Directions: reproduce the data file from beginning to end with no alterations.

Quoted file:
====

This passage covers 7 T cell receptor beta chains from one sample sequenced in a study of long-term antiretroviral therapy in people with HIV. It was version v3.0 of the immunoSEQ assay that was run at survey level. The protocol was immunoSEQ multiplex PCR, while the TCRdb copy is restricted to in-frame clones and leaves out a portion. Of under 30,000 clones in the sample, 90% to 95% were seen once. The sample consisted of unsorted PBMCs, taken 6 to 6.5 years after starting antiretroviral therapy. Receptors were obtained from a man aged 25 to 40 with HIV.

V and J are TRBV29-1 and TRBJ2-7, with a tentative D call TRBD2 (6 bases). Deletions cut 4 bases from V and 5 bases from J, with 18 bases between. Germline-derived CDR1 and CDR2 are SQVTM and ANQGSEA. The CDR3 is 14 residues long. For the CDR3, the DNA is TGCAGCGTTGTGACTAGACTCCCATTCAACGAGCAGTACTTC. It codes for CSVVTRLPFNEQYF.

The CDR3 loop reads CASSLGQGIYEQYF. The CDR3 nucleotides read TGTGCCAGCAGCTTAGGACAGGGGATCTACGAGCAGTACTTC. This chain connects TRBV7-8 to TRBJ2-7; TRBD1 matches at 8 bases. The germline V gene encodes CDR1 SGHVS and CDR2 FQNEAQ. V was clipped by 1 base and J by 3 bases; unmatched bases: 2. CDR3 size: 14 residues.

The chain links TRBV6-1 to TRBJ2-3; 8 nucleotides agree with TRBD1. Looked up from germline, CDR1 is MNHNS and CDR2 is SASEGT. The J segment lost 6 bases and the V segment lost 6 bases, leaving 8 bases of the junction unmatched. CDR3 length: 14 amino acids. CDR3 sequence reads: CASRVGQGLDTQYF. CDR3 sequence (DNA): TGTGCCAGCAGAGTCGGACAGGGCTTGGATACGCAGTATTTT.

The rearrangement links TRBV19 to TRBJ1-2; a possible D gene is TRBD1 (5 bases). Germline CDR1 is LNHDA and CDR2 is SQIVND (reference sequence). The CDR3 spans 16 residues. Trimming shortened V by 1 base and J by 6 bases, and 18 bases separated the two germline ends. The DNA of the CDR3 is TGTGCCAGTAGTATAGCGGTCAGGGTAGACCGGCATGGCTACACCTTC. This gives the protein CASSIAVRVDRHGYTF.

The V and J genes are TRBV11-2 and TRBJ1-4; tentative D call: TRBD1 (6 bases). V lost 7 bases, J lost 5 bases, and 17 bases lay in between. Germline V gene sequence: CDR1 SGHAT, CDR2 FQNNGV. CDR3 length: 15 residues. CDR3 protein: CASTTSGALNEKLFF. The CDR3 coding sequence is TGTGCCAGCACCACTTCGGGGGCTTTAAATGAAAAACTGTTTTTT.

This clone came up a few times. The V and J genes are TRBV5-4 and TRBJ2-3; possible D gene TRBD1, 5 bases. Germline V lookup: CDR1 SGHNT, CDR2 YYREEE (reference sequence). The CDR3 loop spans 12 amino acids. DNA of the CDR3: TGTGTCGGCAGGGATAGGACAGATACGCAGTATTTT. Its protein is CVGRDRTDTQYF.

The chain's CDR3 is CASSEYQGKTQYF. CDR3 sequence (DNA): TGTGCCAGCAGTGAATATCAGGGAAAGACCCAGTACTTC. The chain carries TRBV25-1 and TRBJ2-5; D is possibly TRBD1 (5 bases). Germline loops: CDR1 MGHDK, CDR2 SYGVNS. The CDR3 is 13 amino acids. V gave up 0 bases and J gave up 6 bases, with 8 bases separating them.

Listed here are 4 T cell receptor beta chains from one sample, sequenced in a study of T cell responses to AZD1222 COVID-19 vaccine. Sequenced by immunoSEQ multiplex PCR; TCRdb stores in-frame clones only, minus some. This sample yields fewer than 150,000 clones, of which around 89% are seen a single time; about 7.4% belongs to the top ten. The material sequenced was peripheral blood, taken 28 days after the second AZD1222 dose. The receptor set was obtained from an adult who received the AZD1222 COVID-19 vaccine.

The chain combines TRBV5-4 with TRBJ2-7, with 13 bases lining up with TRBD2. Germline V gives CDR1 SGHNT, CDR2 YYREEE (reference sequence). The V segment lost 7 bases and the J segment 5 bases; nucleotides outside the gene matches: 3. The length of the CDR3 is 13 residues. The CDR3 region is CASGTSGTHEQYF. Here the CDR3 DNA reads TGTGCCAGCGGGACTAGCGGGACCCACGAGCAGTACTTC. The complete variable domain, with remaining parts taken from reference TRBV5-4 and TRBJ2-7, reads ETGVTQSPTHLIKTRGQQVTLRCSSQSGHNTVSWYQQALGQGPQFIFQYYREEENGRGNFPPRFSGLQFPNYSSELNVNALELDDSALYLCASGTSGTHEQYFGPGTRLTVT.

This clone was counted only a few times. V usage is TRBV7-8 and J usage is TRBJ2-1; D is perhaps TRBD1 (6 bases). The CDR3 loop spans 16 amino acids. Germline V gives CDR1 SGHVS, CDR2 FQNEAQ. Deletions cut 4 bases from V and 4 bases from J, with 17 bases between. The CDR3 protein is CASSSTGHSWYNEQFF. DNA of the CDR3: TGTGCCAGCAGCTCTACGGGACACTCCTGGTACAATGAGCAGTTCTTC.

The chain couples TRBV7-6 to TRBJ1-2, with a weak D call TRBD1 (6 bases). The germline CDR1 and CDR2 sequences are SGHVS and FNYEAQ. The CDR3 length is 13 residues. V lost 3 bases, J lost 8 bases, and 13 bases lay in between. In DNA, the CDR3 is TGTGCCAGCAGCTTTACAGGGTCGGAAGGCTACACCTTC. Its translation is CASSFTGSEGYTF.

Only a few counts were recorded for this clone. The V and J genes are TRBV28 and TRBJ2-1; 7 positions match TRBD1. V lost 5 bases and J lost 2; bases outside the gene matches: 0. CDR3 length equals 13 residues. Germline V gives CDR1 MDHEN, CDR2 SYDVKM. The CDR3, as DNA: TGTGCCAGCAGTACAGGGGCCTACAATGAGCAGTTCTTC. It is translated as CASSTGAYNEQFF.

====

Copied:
This passage covers 7 T cell receptor beta chains from one sample sequenced in a study of long-term antiretroviral therapy in people with HIV. It was version v3.0 of the immunoSEQ assay that was run at survey level. The protocol was immunoSEQ multiplex PCR, while the TCRdb copy is restricted to in-frame clones and leaves out a portion. Of under 30,000 clones in the sample, 90% to 95% were seen once. The sample consisted of unsorted PBMCs, taken 6 to 6.5 years after starting antiretroviral therapy. Receptors were obtained from a man aged 25 to 40 with HIV.

V and J are TRBV29-1 and TRBJ2-7, with a tentative D call TRBD2 (6 bases). Deletions cut 4 bases from V and 5 bases from J, with 18 bases between. Germline-derived CDR1 and CDR2 are SQVTM and ANQGSEA. The CDR3 is 14 residues long. For the CDR3, the DNA is TGCAGCGTTGTGACTAGACTCCCATTCAACGAGCAGTACTTC. It codes for CSVVTRLPFNEQYF.

The CDR3 loop reads CASSLGQGIYEQYF. The CDR3 nucleotides read TGTGCCAGCAGCTTAGGACAGGGGATCTACGAGCAGTACTTC. This chain connects TRBV7-8 to TRBJ2-7; TRBD1 matches at 8 bases. The germline V gene encodes CDR1 SGHVS and CDR2 FQNEAQ. V was clipped by 1 base and J by 3 bases; unmatched bases: 2. CDR3 size: 14 residues.

The chain links TRBV6-1 to TRBJ2-3; 8 nucleotides agree with TRBD1. Looked up from germline, CDR1 is MNHNS and CDR2 is SASEGT. The J segment lost 6 bases and the V segment lost 6 bases, leaving 8 bases of the junction unmatched. CDR3 length: 14 amino acids. CDR3 sequence reads: CASRVGQGLDTQYF. CDR3 sequence (DNA): TGTGCCAGCAGAGTCGGACAGGGCTTGGATACGCAGTATTTT.

The rearrangement links TRBV19 to TRBJ1-2; a possible D gene is TRBD1 (5 bases). Germline CDR1 is LNHDA and CDR2 is SQIVND (reference sequence). The CDR3 spans 16 residues. Trimming shortened V by 1 base and J by 6 bases, and 18 bases separated the two germline ends. The DNA of the CDR3 is TGTGCCAGTAGTATAGCGGTCAGGGTAGACCGGCATGGCTACACCTTC. This gives the protein CASSIAVRVDRHGYTF.

The V and J genes are TRBV11-2 and TRBJ1-4; tentative D call: TRBD1 (6 bases). V lost 7 bases, J lost 5 bases, and 17 bases lay in between. Germline V gene sequence: CDR1 SGHAT, CDR2 FQNNGV. CDR3 length: 15 residues. CDR3 protein: CASTTSGALNEKLFF. The CDR3 coding sequence is TGTGCCAGCACCACTTCGGGGGCTTTAAATGAAAAACTGTTTTTT.

This clone came up a few times. The V and J genes are TRBV5-4 and TRBJ2-3; possible D gene TRBD1, 5 bases. Germline V lookup: CDR1 SGHNT, CDR2 YYREEE (reference sequence). The CDR3 loop spans 12 amino acids. DNA of the CDR3: TGTGTCGGCAGGGATAGGACAGATACGCAGTATTTT. Its protein is CVGRDRTDTQYF.

The chain's CDR3 is CASSEYQGKTQYF. CDR3 sequence (DNA): TGTGCCAGCAGTGAATATCAGGGAAAGACCCAGTACTTC. The chain carries TRBV25-1 and TRBJ2-5; D is possibly TRBD1 (5 bases). Germline loops: CDR1 MGHDK, CDR2 SYGVNS. The CDR3 is 13 amino acids. V gave up 0 bases and J gave up 6 bases, with 8 bases separating them.

Listed here are 4 T cell receptor beta chains from one sample, sequenced in a study of T cell responses to AZD1222 COVID-19 vaccine. Sequenced by immunoSEQ multiplex PCR; TCRdb stores in-frame clones only, minus some. This sample yields fewer than 150,000 clones, of which around 89% are seen a single time; about 7.4% belongs to the top ten. The material sequenced was peripheral blood, taken 28 days after the second AZD1222 dose. The receptor set was obtained from an adult who received the AZD1222 COVID-19 vaccine.

The chain combines TRBV5-4 with TRBJ2-7, with 13 bases lining up with TRBD2. Germline V gives CDR1 SGHNT, CDR2 YYREEE (reference sequence). The V segment lost 7 bases and the J segment 5 bases; nucleotides outside the gene matches: 3. The length of the CDR3 is 13 residues. The CDR3 region is CASGTSGTHEQYF. Here the CDR3 DNA reads TGTGCCAGCGGGACTAGCGGGACCCACGAGCAGTACTTC. The complete variable domain, with remaining parts taken from reference TRBV5-4 and TRBJ2-7, reads ETGVTQSPTHLIKTRGQQVTLRCSSQSGHNTVSWYQQALGQGPQFIFQYYREEENGRGNFPPRFSGLQFPNYSSELNVNALELDDSALYLCASGTSGTHEQYFGPGTRLTVT.

This clone was counted only a few times. V usage is TRBV7-8 and J usage is TRBJ2-1; D is perhaps TRBD1 (6 bases). The CDR3 loop spans 16 amino acids. Germline V gives CDR1 SGHVS, CDR2 FQNEAQ. Deletions cut 4 bases from V and 4 bases from J, with 17 bases between. The CDR3 protein is CASSSTGHSWYNEQFF. DNA of the CDR3: TGTGCCAGCAGCTCTACGGGACACTCCTGGTACAATGAGCAGTTCTTC.

The chain couples TRBV7-6 to TRBJ1-2, with a weak D call TRBD1 (6 bases). The germline CDR1 and CDR2 sequences are SGHVS and FNYEAQ. The CDR3 length is 13 residues. V lost 3 bases, J lost 8 bases, and 13 bases lay in between. In DNA, the CDR3 is TGTGCCAGCAGCTTTACAGGGTCGGAAGGCTACACCTTC. Its translation is CASSFTGSEGYTF.

Only a few counts were recorded for this clone. The V and J genes are TRBV28 and TRBJ2-1; 7 positions match TRBD1. V lost 5 bases and J lost 2; bases outside the gene matches: 0. CDR3 length equals 13 residues. Germline V gives CDR1 MDHEN, CDR2 SYDVKM. The CDR3, as DNA: TGTGCCAGCAGTACAGGGGCCTACAATGAGCAGTTCTTC. It is translated as CASSTGAYNEQFF.